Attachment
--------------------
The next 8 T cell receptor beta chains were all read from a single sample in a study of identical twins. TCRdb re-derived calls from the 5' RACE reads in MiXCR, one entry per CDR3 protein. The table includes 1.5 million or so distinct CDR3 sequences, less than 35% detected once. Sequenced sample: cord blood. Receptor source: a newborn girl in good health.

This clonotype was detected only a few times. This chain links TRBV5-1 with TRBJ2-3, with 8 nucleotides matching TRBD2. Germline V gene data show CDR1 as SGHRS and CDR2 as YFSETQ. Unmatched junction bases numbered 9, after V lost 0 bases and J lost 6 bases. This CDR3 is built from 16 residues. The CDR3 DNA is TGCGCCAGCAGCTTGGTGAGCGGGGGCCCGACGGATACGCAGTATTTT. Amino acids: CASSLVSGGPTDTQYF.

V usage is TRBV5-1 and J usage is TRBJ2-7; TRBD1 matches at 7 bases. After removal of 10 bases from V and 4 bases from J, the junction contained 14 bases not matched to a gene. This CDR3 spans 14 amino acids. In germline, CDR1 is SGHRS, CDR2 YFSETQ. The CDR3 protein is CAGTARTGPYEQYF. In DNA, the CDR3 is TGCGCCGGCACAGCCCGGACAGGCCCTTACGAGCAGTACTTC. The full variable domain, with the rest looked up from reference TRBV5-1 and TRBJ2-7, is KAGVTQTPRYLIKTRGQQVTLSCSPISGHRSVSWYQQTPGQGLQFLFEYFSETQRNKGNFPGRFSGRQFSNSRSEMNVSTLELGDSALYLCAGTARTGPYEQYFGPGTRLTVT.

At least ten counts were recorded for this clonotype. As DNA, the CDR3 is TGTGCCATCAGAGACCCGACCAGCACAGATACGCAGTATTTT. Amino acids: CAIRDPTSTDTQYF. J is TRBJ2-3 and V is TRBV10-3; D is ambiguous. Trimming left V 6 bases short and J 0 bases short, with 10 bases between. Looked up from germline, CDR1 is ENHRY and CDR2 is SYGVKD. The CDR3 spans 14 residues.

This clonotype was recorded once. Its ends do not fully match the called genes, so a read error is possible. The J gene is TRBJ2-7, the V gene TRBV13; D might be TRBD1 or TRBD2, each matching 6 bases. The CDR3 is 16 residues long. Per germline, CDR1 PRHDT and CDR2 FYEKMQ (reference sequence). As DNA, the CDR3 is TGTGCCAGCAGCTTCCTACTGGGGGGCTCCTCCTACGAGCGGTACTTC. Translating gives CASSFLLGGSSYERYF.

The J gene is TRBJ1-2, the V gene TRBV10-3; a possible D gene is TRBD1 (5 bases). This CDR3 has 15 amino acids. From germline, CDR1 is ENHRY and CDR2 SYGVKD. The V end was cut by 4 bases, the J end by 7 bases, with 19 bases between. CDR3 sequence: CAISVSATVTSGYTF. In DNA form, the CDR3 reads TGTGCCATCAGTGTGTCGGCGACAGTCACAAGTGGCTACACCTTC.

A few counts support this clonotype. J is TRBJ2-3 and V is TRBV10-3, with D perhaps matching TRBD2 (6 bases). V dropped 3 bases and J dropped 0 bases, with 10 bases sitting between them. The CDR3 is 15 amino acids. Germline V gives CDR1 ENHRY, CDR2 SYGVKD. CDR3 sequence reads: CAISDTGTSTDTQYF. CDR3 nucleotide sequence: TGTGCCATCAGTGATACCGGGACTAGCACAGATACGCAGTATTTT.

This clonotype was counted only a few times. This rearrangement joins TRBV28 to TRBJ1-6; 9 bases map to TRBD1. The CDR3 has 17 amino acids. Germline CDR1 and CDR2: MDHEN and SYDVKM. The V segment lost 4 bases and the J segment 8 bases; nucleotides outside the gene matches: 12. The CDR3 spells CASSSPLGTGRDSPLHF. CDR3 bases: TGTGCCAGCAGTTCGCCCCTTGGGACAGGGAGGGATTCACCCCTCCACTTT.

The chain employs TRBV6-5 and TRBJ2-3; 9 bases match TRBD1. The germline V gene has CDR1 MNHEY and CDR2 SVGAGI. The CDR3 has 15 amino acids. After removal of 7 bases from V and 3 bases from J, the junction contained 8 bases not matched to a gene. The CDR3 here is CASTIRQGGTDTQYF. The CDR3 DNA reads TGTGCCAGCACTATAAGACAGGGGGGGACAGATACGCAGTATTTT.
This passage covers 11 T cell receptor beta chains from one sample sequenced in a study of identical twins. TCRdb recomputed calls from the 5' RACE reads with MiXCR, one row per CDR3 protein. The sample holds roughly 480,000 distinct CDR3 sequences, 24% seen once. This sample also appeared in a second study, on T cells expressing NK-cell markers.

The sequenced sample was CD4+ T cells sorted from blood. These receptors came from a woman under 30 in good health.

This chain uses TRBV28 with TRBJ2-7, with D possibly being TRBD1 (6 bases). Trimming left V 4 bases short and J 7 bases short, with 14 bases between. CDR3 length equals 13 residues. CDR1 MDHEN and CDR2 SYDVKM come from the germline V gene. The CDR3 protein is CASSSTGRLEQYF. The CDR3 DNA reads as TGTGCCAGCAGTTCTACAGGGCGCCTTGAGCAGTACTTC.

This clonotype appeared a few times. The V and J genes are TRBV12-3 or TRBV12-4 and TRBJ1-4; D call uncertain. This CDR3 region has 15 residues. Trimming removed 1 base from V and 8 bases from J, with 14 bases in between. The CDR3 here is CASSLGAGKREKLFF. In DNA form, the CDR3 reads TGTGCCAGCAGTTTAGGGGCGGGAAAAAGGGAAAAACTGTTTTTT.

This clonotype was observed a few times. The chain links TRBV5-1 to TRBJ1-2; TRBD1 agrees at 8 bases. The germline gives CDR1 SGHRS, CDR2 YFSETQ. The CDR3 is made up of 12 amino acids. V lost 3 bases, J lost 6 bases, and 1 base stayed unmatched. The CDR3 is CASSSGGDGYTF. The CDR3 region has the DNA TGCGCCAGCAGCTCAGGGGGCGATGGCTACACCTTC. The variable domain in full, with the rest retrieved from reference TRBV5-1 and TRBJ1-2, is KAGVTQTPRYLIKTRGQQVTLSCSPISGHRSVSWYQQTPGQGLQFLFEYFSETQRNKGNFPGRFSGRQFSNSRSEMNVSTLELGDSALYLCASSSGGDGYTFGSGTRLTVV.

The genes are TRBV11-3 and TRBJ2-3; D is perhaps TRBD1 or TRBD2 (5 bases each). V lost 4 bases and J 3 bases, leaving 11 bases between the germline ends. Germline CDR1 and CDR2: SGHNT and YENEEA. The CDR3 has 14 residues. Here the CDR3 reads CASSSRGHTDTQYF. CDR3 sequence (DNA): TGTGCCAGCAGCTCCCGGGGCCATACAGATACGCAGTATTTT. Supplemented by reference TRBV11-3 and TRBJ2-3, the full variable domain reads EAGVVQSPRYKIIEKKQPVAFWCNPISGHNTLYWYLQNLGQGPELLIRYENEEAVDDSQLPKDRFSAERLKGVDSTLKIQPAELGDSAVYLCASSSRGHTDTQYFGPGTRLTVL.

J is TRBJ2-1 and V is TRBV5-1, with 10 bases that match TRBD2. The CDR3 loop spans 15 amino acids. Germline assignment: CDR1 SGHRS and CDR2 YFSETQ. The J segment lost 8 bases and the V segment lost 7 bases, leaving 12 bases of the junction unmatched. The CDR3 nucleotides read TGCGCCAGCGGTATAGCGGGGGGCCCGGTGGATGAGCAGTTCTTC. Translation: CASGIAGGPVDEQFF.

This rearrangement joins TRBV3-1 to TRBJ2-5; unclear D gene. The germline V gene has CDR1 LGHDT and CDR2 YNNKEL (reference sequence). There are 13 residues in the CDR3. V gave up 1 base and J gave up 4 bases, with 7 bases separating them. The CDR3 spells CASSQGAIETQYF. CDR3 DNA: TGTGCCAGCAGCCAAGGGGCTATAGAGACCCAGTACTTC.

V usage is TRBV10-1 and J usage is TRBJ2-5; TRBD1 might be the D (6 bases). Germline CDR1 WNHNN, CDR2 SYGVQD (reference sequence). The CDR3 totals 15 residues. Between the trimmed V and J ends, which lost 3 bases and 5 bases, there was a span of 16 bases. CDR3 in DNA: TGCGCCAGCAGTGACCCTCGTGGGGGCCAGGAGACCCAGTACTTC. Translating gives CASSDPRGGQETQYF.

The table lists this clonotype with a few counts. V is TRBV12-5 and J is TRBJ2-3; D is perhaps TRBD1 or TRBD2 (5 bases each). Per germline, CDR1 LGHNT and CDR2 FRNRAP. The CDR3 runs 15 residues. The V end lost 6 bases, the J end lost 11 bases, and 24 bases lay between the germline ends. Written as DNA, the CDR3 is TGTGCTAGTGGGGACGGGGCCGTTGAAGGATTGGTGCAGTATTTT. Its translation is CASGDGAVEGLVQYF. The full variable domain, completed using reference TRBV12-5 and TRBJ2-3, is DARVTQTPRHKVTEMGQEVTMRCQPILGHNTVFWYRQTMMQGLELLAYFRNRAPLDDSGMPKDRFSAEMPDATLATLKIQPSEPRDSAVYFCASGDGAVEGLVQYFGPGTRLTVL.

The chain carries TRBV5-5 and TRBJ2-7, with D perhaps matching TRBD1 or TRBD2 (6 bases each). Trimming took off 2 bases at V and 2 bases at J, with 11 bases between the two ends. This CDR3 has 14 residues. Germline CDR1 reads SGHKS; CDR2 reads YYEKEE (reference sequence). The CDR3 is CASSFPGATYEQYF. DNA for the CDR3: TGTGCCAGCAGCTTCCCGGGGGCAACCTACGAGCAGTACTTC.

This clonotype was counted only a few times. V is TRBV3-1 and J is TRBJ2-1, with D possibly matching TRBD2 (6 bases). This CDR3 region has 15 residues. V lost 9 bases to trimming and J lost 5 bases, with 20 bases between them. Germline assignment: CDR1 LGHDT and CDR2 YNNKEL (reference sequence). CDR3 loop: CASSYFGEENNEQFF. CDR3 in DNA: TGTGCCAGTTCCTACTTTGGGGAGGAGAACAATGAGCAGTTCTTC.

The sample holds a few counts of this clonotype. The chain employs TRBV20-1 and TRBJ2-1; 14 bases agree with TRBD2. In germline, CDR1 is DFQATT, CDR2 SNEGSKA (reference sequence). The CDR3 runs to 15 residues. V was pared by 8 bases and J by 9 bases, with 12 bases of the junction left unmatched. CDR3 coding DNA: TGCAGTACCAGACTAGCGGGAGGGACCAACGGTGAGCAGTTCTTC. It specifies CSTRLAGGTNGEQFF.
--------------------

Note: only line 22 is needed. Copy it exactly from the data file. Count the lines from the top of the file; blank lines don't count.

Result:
The sample holds a few counts of this clonotype. The chain employs TRBV20-1 and TRBJ2-1; 14 bases agree with TRBD2. In germline, CDR1 is DFQATT, CDR2 SNEGSKA (reference sequence). The CDR3 runs to 15 residues. V was pared by 8 bases and J by 9 bases, with 12 bases of the junction left unmatched. CDR3 coding DNA: TGCAGTACCAGACTAGCGGGAGGGACCAACGGTGAGCAGTTCTTC. It specifies CSTRLAGGTNGEQFF.